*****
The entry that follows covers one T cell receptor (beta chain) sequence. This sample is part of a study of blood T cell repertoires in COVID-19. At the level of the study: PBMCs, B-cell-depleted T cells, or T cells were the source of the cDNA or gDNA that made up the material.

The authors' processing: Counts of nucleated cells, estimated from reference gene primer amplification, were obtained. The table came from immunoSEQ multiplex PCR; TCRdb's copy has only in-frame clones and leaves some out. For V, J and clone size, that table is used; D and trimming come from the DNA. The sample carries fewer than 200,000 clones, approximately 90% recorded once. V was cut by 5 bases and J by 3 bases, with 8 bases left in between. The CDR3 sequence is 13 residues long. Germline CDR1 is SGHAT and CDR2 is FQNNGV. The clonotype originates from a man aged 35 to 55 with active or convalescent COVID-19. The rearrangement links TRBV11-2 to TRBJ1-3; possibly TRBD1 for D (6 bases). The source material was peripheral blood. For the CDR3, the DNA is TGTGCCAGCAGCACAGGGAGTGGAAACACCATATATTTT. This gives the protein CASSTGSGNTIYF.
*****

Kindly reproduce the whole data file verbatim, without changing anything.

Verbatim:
The entry that follows covers one T cell receptor (beta chain) sequence. This sample is part of a study of blood T cell repertoires in COVID-19. At the level of the study: PBMCs, B-cell-depleted T cells, or T cells were the source of the cDNA or gDNA that made up the material.

The authors' processing: Counts of nucleated cells, estimated from reference gene primer amplification, were obtained. The table came from immunoSEQ multiplex PCR; TCRdb's copy has only in-frame clones and leaves some out. For V, J and clone size, that table is used; D and trimming come from the DNA. The sample carries fewer than 200,000 clones, approximately 90% recorded once. V was cut by 5 bases and J by 3 bases, with 8 bases left in between. The CDR3 sequence is 13 residues long. Germline CDR1 is SGHAT and CDR2 is FQNNGV. The clonotype originates from a man aged 35 to 55 with active or convalescent COVID-19. The rearrangement links TRBV11-2 to TRBJ1-3; possibly TRBD1 for D (6 bases). The source material was peripheral blood. For the CDR3, the DNA is TGTGCCAGCAGCACAGGGAGTGGAAACACCATATATTTT. This gives the protein CASSTGSGNTIYF.